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Old 9th Aug 2015, 20:36
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All this is drifting into the area of Aurora:

'Aurora' spy plane that travels SIX TIMES the speed of sound blamed for mysterious booms | Daily Mail Online
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Old 10th Aug 2015, 20:51
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with current emissions restrictions and other regulatory bollocks we won't see anything supersonic for another half a century at least
If it runs on hydrogen as indicated, the only emissions will be water vapor, which should be politically correct as it contains no carbon.

On the other hand dumping tons of water vapor in the atmosphere at 100,000 feet may be worse than dumping carbon at that altitude. H2O has more of a greenhouse effect than CO2.
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Old 11th Aug 2015, 14:52
  #27 (permalink)  
 
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They are going to be using serious quantities of hydrogen. It'll be interesting to see if they produce patents on new methods of its production, over and above Boyce, Keely, Lawton et alia. That could really benefit us all.
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Old 11th Aug 2015, 15:23
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Maybe one day Airbus will patent this,

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Old 11th Aug 2015, 16:20
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nice angle
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Old 13th Aug 2015, 19:48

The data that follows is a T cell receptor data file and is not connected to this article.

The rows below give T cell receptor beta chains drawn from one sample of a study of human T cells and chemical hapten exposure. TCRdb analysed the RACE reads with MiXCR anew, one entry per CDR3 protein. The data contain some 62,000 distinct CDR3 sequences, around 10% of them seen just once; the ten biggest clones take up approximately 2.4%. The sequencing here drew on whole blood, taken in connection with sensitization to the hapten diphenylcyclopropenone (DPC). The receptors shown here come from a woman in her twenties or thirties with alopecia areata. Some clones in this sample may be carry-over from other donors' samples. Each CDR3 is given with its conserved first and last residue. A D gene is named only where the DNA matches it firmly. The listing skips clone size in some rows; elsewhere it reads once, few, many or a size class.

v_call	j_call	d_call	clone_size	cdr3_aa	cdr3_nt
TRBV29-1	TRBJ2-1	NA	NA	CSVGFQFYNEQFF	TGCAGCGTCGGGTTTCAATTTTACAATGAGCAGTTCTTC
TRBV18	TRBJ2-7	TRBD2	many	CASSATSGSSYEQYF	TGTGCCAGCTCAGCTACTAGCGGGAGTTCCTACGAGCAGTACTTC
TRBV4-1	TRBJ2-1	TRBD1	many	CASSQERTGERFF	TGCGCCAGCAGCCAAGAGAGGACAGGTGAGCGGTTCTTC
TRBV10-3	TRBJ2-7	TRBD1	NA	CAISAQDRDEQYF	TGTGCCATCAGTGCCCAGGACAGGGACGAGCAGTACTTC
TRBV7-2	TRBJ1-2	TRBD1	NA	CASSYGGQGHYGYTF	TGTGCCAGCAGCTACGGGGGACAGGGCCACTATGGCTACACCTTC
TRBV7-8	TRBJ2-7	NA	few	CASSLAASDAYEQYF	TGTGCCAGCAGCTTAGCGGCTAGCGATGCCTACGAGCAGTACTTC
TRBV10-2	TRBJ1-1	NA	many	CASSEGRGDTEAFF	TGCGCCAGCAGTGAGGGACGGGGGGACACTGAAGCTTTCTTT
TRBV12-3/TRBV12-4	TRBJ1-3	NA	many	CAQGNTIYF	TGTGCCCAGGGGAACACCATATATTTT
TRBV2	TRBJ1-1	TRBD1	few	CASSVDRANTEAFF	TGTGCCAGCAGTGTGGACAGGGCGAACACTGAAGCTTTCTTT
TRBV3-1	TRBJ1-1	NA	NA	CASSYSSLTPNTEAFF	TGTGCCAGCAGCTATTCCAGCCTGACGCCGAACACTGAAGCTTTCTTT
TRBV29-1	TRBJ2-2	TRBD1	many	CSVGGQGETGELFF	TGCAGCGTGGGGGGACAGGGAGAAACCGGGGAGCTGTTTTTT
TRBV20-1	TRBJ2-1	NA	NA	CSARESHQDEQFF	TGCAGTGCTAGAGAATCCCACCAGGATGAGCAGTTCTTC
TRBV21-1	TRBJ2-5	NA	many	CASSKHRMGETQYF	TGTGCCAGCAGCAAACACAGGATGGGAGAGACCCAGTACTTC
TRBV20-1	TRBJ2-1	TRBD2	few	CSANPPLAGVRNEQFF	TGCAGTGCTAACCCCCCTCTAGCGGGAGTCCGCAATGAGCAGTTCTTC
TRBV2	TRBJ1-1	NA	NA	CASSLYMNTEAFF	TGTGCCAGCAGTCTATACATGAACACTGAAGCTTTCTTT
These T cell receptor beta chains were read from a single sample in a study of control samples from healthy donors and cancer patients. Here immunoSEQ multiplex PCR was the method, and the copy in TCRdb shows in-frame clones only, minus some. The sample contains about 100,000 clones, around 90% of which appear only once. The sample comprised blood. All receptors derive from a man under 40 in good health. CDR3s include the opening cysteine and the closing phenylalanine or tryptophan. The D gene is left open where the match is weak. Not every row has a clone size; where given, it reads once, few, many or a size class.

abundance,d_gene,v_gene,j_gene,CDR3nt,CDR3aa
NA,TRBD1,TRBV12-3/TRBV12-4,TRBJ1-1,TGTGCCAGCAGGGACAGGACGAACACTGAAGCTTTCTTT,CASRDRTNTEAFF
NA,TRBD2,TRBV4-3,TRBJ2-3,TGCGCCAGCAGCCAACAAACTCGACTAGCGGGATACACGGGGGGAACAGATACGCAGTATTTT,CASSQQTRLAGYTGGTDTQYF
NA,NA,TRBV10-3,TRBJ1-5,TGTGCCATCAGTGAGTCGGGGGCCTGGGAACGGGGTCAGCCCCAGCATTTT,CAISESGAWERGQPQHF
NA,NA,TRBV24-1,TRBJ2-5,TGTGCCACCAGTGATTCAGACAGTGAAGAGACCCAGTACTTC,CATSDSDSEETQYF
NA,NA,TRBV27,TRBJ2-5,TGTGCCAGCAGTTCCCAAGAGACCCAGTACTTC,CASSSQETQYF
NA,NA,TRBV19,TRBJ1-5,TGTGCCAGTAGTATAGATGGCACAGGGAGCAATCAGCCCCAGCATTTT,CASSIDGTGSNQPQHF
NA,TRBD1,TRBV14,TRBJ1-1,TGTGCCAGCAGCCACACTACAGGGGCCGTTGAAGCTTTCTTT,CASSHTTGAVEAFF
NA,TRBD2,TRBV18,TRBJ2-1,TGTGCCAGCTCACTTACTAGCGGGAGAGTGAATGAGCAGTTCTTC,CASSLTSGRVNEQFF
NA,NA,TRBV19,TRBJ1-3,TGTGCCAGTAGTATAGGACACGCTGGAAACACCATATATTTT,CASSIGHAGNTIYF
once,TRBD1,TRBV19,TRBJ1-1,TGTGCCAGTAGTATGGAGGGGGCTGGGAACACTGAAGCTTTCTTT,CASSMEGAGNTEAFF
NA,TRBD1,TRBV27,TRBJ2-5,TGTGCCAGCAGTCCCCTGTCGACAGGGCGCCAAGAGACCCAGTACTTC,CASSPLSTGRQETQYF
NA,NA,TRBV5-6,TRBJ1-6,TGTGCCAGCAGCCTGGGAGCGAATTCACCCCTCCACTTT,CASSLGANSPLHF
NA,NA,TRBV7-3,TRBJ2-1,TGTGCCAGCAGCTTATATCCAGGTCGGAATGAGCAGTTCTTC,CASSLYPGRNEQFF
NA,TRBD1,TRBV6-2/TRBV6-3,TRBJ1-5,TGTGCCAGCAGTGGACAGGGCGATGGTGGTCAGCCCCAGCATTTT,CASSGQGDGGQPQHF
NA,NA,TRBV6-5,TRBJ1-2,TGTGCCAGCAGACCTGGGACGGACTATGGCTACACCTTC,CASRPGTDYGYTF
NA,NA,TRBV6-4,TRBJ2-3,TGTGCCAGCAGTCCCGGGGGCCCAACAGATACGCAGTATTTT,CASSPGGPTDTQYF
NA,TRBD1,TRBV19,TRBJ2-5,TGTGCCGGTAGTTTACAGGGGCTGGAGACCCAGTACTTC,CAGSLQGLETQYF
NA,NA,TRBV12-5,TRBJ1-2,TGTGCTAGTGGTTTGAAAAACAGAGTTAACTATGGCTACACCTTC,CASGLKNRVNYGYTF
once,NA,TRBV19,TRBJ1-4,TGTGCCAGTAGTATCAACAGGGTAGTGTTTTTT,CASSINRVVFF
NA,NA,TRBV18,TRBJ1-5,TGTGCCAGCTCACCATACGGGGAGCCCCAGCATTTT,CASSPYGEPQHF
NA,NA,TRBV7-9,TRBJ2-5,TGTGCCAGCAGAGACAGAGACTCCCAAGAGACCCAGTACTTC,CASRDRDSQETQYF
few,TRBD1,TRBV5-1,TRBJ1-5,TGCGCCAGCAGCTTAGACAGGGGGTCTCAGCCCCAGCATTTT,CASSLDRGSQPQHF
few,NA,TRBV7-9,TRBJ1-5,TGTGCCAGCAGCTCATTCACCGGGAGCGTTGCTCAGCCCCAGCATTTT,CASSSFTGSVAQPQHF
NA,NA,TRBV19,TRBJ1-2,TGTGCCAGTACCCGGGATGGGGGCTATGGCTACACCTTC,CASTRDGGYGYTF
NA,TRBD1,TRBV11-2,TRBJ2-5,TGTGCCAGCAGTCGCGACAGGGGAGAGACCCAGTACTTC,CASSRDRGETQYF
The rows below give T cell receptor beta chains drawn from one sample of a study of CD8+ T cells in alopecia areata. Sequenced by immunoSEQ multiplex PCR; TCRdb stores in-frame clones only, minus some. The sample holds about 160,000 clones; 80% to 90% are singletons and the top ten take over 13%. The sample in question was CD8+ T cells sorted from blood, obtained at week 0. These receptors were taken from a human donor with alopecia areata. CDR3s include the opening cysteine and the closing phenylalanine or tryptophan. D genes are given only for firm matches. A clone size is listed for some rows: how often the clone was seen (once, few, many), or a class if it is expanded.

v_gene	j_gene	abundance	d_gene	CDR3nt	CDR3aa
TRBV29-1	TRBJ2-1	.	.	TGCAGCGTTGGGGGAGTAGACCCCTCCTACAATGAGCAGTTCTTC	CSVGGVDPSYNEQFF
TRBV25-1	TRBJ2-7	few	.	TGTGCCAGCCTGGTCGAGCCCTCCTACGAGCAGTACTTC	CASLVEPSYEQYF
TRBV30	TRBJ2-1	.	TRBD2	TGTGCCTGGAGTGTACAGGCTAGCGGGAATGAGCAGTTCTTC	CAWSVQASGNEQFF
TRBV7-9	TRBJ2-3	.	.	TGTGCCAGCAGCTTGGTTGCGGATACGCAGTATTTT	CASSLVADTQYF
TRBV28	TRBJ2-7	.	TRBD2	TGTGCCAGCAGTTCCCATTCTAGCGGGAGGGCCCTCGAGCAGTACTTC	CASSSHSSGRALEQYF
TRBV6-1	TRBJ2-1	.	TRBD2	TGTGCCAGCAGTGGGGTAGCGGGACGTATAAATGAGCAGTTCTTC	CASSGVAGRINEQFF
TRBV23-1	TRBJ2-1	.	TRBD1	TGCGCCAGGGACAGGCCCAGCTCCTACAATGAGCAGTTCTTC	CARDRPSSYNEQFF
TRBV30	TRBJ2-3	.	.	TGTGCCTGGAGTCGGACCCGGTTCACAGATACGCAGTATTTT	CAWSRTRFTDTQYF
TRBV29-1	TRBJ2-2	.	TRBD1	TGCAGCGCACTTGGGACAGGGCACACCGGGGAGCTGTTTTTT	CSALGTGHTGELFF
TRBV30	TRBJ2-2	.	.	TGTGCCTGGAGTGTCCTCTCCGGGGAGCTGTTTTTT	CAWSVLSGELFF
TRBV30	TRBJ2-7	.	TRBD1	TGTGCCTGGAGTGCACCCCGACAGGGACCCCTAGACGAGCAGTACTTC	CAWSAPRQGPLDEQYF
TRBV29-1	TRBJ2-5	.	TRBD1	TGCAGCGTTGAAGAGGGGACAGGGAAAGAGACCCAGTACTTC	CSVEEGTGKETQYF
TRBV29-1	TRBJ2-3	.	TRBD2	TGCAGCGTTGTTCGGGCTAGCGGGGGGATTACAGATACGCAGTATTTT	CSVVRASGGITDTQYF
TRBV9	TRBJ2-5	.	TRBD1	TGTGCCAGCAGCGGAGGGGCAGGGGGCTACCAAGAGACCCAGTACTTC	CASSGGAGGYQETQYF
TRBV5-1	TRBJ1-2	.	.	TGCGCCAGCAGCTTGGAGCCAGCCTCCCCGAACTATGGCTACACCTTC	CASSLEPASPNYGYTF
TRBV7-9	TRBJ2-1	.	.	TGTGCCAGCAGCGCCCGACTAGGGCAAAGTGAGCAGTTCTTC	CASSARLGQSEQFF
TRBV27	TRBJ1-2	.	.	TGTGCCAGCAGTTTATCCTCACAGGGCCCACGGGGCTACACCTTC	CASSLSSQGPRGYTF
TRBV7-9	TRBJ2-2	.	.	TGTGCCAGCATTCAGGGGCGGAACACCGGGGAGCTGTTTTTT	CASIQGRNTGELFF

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With a bit of tweaking using current technology in a proven concept of 50 years ago this could be reality sooner than the Airbus patent. . . .

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Old 13th Aug 2015, 19:55
  #31 (permalink)  
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Originally Posted by Green-dot View Post
With a bit of tweaking using current technology in a proven concept of 50 years ago this could be reality sooner than the Airbus patent. . . .
Fuel carrying capacity?
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Old 13th Aug 2015, 21:31
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Fuel carrying capacity?
over 47.000 US Gallons / approx. 320.000 lbs (prototype configuration only) in 11 tanks.
Demonstrated cruise speed M 3.1 at 70.000 ft.
Range was never fully explored.
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Old 14th Aug 2015, 15:13
  #33 (permalink)  
 
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Fuel carrying capacity?

over 47.000 US Gallons / approx. 320.000 lbs (prototype configuration only) in 11 tanks.
Problem is; looking at the artists conception in post 32, passenger cabin windows are shown extending back to where the fuselage tank is located. You can either have useful range or carry cargo/passengers. The only space left is actually in the weapons bay, located between the engine inlet ducts.

The original design depended on the use of a a toxic fuel (zip fuel). But when that was dropped, most of the remaining fuselage space was converted to fuel tankage to carry JP-6.
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Old 14th Aug 2015, 16:51
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Right. Remember that part of the design mission is zero carbon emissions.

That means LH2 (liquid hydrogen) fuel. Which is only liquid at extremely low temperatures and/or extremely high pressures (something like 500 bars/atmospheres or 50 million pascals). It ain't kerosene (or even Zip fuel, which is just kerosene with boranes added).